Surviving in a PowerPoint Classroom

For the first time in years, I've found myself sitting in a classroom once again. Most of the posts here on Brainslides are directed towards teachers who want to improve their slide design and presentation skills, but today I've decided to focus on the other half of the equation. Despite my best efforts, most students will be taught by someone who hasn't considered the effects of their text-filled slides and continue to merge their visuals and lecture notes into one slideument and use conventional teaching practices that may not be ideal for the student's learning. So here are a few tips for those of us who aren't yet desperate enough to throw tomatoes at the projector screen but still want to make the most of our time in the lecture hall.

Ignore Your Teacher. Or the Slides.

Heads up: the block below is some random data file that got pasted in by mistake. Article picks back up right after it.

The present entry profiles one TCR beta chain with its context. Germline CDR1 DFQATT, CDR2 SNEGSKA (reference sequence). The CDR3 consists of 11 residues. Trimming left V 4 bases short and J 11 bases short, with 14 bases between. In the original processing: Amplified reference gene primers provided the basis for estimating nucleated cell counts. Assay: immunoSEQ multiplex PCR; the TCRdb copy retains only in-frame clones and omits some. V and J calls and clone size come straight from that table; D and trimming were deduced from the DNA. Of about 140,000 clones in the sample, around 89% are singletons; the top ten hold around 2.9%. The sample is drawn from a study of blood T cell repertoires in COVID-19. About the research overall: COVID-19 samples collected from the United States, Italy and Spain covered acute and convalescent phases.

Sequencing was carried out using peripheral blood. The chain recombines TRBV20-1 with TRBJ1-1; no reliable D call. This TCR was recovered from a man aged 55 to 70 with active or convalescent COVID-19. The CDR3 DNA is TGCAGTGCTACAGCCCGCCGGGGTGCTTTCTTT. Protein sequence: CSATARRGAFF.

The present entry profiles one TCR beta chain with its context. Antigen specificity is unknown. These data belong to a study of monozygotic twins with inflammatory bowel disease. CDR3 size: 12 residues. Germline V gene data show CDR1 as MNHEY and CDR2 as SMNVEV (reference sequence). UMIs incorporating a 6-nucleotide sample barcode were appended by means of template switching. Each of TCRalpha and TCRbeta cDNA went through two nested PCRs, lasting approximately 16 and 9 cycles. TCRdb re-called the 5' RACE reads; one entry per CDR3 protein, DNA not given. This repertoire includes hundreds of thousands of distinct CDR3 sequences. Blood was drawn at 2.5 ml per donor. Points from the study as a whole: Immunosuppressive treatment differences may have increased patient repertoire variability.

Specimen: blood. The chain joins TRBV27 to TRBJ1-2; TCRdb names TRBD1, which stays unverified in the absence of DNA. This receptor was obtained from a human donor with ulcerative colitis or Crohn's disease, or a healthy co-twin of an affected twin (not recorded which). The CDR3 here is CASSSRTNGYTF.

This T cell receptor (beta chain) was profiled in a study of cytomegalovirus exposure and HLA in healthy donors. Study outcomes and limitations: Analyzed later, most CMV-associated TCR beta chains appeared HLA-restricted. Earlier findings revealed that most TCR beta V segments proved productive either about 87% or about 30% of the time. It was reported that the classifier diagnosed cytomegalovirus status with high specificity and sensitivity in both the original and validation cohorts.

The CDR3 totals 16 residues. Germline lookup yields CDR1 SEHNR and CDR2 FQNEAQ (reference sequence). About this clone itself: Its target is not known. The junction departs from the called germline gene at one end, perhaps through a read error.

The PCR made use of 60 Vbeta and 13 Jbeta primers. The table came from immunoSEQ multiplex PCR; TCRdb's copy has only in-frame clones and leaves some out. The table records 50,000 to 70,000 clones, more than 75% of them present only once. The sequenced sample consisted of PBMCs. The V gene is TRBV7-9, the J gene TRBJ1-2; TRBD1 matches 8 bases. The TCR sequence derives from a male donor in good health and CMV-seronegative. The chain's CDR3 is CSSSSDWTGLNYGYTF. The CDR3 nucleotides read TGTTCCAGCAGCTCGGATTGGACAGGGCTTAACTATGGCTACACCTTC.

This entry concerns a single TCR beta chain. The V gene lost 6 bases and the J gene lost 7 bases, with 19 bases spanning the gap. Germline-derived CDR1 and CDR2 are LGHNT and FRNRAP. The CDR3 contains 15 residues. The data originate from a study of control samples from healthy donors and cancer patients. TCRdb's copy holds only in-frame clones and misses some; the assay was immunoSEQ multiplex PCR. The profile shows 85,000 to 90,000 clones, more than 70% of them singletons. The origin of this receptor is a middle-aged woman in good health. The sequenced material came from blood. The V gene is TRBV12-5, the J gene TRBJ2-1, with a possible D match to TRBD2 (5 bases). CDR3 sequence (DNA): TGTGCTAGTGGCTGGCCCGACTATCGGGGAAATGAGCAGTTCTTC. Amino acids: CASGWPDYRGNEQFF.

(It would probably be better to do the latter.) The problem with text filled slides and a lecturing professor is in our brains. Research shows that we simply cannot pay attention to two things at once. "But wait!" you say, "I can walk and chew gum and drive while on the phone. Isn't that multitasking?" Well, yes, it's a type of multitasking. We may be able to drive while talking on the phone (though not very safely), but chances are you're not intently focused on how many PSI your foot is placing on the accelerator, what make and model the cars around you are, or how fast to transfer your foot to the brake. The mechanics of driving have become ingrained in your muscle memory. You don't need to focus on every aspect of driving. Listening to a lecture on differential equations, for example, can be very different. Chances are you need to pay close attention to each word that comes from the professor's mouth so as not to get lost in the Greek! The problem is that when detailed slides call for the attention of our visual system while we are attempting to dedicate our auditory system to listening to the lecture, neither task gets full power and we end up absorbing a much smaller amount of information. So try focusing your attention on the professor. Pay attention to phrases she emphasizes, repeats, or takes a long pause after – these are usually important points. If the professor is using the PowerPoint slides as their teleprompter, then they aren't really there for the students anyway.